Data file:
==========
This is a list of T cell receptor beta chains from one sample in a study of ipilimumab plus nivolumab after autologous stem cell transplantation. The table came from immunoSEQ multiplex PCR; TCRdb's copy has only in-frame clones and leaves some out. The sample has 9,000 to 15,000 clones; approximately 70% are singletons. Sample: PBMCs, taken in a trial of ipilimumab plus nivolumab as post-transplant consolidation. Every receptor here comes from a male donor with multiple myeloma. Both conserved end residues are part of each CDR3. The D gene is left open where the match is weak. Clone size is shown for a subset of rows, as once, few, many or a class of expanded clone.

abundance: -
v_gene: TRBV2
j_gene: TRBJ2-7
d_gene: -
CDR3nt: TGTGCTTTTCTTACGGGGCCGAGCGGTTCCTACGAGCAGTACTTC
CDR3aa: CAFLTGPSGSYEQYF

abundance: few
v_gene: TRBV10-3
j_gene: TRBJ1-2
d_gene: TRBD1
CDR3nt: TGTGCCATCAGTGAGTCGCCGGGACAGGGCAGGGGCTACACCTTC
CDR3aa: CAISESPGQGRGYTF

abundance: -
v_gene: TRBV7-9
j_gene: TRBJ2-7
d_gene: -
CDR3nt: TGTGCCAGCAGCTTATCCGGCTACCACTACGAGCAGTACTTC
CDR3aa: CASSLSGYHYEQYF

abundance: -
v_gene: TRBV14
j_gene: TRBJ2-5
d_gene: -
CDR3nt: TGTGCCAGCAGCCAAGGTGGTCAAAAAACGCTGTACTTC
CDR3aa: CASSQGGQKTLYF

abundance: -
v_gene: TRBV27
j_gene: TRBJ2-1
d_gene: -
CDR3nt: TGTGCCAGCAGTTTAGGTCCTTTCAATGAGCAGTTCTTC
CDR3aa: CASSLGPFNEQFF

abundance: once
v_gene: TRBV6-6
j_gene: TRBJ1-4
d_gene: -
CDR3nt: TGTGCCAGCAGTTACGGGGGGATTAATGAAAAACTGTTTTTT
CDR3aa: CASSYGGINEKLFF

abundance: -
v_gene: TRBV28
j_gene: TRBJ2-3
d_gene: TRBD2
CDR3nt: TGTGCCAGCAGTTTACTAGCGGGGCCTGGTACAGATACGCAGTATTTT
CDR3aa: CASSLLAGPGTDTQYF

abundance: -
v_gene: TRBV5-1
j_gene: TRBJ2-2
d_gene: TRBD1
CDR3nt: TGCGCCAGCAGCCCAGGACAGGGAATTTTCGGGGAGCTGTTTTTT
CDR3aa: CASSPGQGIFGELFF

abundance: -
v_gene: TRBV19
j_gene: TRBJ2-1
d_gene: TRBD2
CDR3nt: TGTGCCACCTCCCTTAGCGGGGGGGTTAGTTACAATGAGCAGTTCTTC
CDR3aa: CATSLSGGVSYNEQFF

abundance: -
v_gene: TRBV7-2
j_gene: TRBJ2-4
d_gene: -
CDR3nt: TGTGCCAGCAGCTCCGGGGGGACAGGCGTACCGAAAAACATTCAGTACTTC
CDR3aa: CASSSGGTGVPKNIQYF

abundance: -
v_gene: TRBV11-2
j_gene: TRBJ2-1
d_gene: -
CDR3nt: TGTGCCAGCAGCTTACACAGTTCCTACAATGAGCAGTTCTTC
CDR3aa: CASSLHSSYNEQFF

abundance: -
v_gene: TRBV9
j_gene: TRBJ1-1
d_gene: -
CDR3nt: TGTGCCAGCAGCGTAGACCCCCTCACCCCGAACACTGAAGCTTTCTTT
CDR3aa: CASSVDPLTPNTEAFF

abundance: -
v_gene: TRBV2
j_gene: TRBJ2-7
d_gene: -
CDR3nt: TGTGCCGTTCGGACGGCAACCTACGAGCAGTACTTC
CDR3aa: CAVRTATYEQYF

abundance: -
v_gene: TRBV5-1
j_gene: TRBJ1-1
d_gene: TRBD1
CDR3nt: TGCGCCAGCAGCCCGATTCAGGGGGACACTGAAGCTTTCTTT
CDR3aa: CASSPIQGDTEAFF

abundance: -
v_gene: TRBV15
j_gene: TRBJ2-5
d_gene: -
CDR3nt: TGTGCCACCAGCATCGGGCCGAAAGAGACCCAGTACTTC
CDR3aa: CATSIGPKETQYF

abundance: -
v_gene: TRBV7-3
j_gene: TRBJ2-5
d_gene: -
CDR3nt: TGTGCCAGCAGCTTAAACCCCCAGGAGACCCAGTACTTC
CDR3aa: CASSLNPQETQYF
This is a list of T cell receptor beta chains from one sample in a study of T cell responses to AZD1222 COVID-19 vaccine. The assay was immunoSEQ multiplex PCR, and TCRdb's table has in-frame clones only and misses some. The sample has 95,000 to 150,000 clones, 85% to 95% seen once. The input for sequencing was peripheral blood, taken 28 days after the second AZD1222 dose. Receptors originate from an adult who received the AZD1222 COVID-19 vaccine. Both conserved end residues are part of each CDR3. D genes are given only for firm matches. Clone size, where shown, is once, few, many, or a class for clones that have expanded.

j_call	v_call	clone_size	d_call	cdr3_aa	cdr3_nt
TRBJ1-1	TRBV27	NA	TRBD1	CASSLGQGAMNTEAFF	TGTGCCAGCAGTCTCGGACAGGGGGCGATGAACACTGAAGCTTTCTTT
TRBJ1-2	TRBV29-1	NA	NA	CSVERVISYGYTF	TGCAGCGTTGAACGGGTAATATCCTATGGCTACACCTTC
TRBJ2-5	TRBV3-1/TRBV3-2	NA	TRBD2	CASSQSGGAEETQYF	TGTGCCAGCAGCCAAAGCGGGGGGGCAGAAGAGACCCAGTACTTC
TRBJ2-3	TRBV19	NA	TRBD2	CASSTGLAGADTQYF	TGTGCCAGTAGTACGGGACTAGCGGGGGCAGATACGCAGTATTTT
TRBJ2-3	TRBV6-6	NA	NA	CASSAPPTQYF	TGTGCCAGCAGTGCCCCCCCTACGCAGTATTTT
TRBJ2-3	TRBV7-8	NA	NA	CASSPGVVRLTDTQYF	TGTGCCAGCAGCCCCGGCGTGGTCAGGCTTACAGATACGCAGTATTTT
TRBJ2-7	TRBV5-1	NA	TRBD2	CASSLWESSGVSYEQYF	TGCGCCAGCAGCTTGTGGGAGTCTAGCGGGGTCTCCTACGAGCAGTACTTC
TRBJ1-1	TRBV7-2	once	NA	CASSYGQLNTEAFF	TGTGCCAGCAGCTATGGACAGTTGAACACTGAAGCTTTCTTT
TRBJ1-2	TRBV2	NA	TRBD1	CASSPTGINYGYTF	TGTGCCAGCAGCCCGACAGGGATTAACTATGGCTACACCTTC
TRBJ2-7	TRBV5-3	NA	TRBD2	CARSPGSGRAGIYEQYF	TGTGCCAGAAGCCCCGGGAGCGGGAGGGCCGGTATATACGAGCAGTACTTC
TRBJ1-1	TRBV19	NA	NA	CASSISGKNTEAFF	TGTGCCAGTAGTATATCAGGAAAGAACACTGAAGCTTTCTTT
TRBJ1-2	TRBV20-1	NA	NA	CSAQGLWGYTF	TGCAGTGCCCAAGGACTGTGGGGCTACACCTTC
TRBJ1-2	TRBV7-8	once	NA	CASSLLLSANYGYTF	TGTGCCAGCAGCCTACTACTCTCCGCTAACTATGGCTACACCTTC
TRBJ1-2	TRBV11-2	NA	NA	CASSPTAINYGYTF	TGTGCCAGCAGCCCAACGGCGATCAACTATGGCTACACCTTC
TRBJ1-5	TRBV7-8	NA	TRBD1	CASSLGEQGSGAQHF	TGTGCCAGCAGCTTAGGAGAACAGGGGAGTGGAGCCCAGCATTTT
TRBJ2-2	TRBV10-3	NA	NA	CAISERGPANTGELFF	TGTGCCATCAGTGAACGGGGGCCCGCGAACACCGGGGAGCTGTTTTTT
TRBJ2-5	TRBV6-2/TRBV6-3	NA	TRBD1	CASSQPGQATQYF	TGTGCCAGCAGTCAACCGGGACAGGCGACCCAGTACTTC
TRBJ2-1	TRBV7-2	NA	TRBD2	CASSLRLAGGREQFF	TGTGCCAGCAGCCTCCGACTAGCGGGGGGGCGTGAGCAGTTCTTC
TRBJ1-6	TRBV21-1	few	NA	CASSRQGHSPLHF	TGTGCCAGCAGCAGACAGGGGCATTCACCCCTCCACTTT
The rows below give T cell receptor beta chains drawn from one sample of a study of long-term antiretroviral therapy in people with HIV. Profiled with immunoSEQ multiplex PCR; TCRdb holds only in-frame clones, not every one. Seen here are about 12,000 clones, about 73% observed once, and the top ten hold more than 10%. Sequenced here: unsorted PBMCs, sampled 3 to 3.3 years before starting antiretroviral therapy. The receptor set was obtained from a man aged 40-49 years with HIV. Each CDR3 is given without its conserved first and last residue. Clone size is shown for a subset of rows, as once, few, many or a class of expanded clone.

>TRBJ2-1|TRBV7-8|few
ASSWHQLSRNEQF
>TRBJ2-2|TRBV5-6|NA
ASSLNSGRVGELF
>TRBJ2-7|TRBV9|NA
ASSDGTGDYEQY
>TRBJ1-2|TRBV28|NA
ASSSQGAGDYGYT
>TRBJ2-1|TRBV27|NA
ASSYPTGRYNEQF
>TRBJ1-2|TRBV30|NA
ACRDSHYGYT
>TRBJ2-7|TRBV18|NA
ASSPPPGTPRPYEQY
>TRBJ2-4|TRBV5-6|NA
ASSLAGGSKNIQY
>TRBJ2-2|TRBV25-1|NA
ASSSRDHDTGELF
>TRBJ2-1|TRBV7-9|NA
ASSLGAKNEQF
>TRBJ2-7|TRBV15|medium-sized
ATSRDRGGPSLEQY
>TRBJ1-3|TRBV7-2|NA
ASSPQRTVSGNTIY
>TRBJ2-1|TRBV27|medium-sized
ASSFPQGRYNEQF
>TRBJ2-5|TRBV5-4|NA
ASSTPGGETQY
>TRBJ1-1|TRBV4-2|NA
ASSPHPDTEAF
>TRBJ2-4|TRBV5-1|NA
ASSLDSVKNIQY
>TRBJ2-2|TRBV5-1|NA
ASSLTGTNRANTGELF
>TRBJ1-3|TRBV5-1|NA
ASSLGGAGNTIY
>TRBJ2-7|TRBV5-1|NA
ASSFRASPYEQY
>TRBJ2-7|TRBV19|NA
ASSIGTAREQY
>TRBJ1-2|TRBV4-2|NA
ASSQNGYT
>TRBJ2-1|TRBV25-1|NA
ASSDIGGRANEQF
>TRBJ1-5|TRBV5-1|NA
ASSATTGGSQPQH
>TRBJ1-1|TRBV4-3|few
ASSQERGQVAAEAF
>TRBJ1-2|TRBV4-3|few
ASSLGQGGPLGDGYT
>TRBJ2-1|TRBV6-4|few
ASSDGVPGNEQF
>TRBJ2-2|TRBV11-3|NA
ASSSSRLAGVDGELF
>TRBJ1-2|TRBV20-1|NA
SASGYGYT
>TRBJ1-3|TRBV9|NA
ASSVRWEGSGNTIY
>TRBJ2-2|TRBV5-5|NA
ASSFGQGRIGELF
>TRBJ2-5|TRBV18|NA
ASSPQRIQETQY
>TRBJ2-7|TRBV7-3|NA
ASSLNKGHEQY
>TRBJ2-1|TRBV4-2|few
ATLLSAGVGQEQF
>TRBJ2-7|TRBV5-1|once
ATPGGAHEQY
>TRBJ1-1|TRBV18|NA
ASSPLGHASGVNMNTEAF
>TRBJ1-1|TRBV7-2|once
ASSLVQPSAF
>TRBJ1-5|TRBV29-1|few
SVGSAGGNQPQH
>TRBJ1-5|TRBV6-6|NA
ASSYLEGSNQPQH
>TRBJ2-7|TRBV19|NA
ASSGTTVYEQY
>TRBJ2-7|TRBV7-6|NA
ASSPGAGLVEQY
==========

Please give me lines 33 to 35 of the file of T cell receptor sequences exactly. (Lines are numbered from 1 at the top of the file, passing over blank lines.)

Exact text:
v_gene: TRBV6-6
j_gene: TRBJ1-4
d_gene: -